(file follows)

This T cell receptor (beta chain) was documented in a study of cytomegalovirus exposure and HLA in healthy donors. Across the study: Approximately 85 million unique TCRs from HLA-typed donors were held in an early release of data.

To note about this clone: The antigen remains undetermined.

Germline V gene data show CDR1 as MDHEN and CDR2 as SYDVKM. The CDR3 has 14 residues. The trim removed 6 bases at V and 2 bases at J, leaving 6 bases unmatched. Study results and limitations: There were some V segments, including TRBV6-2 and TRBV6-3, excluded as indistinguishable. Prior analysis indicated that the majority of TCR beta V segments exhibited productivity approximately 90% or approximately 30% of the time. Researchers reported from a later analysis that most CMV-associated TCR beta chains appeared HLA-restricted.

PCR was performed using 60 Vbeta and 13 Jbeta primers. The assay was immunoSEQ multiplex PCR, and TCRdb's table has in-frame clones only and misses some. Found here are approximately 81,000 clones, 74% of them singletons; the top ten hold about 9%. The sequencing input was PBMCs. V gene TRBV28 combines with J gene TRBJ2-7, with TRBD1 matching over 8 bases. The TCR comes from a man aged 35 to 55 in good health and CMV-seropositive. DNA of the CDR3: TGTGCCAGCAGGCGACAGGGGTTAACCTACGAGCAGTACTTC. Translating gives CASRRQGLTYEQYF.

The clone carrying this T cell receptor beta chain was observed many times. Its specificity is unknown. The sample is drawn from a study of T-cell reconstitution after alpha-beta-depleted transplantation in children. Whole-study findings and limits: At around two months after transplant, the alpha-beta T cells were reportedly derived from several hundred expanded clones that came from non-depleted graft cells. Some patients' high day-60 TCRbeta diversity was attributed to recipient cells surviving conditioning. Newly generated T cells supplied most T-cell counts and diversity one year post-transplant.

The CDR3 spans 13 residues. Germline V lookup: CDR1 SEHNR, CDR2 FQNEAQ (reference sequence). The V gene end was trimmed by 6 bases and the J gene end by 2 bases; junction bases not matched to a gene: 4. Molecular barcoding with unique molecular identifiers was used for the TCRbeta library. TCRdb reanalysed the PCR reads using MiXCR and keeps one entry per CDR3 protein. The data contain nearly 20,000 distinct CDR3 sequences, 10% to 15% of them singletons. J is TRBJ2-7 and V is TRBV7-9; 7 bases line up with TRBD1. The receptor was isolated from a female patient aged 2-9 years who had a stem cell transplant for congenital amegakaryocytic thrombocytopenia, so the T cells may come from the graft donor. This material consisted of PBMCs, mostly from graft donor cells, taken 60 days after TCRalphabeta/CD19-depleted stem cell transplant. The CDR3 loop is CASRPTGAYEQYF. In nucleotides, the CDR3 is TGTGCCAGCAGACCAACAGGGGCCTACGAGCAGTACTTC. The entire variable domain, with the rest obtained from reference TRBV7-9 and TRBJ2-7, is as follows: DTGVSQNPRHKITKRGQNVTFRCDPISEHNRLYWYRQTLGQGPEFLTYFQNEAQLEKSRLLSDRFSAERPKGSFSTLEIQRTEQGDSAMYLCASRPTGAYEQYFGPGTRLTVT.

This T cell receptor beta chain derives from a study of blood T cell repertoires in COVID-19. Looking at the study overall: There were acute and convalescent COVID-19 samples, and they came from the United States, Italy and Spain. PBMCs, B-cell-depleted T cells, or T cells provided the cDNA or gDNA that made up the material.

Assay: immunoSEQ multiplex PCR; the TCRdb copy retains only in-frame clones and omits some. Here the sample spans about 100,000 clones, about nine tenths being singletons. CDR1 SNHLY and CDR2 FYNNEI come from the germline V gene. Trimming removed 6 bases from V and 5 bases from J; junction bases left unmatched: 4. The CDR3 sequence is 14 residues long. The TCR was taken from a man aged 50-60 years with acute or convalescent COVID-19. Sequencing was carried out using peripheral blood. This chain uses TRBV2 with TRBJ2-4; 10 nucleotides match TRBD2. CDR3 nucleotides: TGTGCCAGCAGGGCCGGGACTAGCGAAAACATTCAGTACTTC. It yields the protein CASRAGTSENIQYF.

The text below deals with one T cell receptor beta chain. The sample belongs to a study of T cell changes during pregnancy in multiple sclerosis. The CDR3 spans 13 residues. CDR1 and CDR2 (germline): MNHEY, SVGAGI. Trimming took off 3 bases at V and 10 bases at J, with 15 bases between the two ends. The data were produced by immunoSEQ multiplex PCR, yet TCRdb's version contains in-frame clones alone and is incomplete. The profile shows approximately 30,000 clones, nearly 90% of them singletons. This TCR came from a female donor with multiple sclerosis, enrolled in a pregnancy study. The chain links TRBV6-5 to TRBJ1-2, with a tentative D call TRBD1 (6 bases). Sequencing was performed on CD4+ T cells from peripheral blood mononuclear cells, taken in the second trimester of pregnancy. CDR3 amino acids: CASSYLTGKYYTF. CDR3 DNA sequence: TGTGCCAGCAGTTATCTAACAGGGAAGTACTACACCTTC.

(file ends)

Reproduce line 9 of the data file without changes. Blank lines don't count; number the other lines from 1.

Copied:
The text below deals with one T cell receptor beta chain. The sample belongs to a study of T cell changes during pregnancy in multiple sclerosis. The CDR3 spans 13 residues. CDR1 and CDR2 (germline): MNHEY, SVGAGI. Trimming took off 3 bases at V and 10 bases at J, with 15 bases between the two ends. The data were produced by immunoSEQ multiplex PCR, yet TCRdb's version contains in-frame clones alone and is incomplete. The profile shows approximately 30,000 clones, nearly 90% of them singletons. This TCR came from a female donor with multiple sclerosis, enrolled in a pregnancy study. The chain links TRBV6-5 to TRBJ1-2, with a tentative D call TRBD1 (6 bases). Sequencing was performed on CD4+ T cells from peripheral blood mononuclear cells, taken in the second trimester of pregnancy. CDR3 amino acids: CASSYLTGKYYTF. CDR3 DNA sequence: TGTGCCAGCAGTTATCTAACAGGGAAGTACTACACCTTC.